In absolute reference, the reference content is fixed. Absolute cell references have a dollar sign attached to each letter or number in a reference, e.g., $B$2. Even if the formula is moved to another location, it will maintain the result of the original cell. It is not modified when the location is changed.
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In the absolute reference, we used the “$” symbol to fix both the column and the row. However, it is possible to pin only the column or pin only the row, and these variations are known as mixed references.
If we want to fix only the column, we put the “$” symbol before the column letter and leave the row without said symbol. On the other hand, to fix only the row, we can put the “$” symbol before the row number.
Here is the summary of the types of cell references –
How To Switch Between Reference Types
A handy tip to enter any reference in a formula is to use the F4 key. When the editing cursor is over a reference and we press the F4 key, Excel will change the reference type without the need for us to enter the “$” symbol manually. Let’s do the following example to know how this keyboard shortcut works:
- Select cell B1 and enter the formula =A1, but don’t press the Enter key.
- The editing cursor will be blinking at the end of the reference, and if you press the F4 key once, the reference will automatically become absolute =$A$1.
- If you press the F4 key again, you will have a mixed reference like =A$1.
- And if you press the F4 key a fourth time, the reference will be changed to the other mixed reference option =$A1.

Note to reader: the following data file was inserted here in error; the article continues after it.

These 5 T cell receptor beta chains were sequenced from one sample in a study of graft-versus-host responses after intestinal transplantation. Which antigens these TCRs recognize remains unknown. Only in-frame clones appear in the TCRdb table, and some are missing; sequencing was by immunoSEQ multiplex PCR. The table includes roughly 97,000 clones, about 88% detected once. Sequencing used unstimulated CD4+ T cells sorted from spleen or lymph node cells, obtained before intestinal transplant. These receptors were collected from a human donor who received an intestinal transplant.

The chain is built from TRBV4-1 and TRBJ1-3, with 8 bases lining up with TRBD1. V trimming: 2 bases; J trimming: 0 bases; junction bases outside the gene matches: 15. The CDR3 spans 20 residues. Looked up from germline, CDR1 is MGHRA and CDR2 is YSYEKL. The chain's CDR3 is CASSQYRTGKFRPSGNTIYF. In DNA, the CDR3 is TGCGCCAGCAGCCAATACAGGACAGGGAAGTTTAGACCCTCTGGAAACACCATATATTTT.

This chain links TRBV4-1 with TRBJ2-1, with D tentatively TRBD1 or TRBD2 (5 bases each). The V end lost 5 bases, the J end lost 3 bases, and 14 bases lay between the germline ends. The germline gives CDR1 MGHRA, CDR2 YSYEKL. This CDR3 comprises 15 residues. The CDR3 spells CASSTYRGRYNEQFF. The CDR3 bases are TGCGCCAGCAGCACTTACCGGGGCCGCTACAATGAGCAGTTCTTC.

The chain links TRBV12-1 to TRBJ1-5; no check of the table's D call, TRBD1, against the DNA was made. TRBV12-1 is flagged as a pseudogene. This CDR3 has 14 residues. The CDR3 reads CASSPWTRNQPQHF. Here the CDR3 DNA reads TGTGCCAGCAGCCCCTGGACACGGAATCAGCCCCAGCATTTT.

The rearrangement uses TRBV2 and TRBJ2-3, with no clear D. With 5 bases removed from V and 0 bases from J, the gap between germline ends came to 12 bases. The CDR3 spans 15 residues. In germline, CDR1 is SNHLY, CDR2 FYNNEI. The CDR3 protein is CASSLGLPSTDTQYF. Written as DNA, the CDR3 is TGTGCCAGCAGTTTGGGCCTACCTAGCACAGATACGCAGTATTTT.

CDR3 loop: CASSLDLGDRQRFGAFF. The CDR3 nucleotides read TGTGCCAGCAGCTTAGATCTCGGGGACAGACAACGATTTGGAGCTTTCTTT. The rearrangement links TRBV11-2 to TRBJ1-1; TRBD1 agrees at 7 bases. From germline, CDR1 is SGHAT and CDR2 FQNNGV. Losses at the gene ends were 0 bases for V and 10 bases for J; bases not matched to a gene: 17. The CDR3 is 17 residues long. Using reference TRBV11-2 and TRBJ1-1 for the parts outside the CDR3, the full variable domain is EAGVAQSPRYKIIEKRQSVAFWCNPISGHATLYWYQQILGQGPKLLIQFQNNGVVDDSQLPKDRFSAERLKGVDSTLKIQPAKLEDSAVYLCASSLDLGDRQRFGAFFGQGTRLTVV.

- Pressing the F4 key a fifth time will return you to the original relative reference.
The F4 key will only change the reference over the editing cursor. So, if you want to apply this change to multiple references in the same formula, you must hover over each reference to be changed and press F4 each time.
You must know all the aspects of the references in Excel since they play a fundamental role in using the spreadsheet and the formulas. If you correctly understand how it works, you will be able to avoid many errors and incorrect results generated in Excel due to the incorrect use of references.
How will you make a relative reference in Excel?
If you press the F4 key twice, you will notice that Excel only inserts the $ sign for the row, and if you press the F4 key three times, it will create a mixed reference with the column fixed. Pressing the F4 key a fourth time will remove all the $ signs, and we will have a relative reference again.
What is an absolute reference?
Absolute References in a formula always refer to the same cell or a range of cells in a formula. The absolute reference remains the same even if the formula is copied to another location.
What is absolute and relative reference in Excel?
There are two types of cell references, mainly - relative and absolute. The relative references change when they are copied from one cell to another. Absolute references remain constant no matter what cell they are copied to.
What is a range in Excel?
A range in Excel refers to the Excel section containing a series of data, delimited by rows and columns. A range is like the coordinates that mark data location on a sheet in Excel. For example, we can say that the range A1:C2 is made up of cells A1, B1, C1, A2, B2, and C2. When interpreting it, we can refer to the cells from A1 to C2.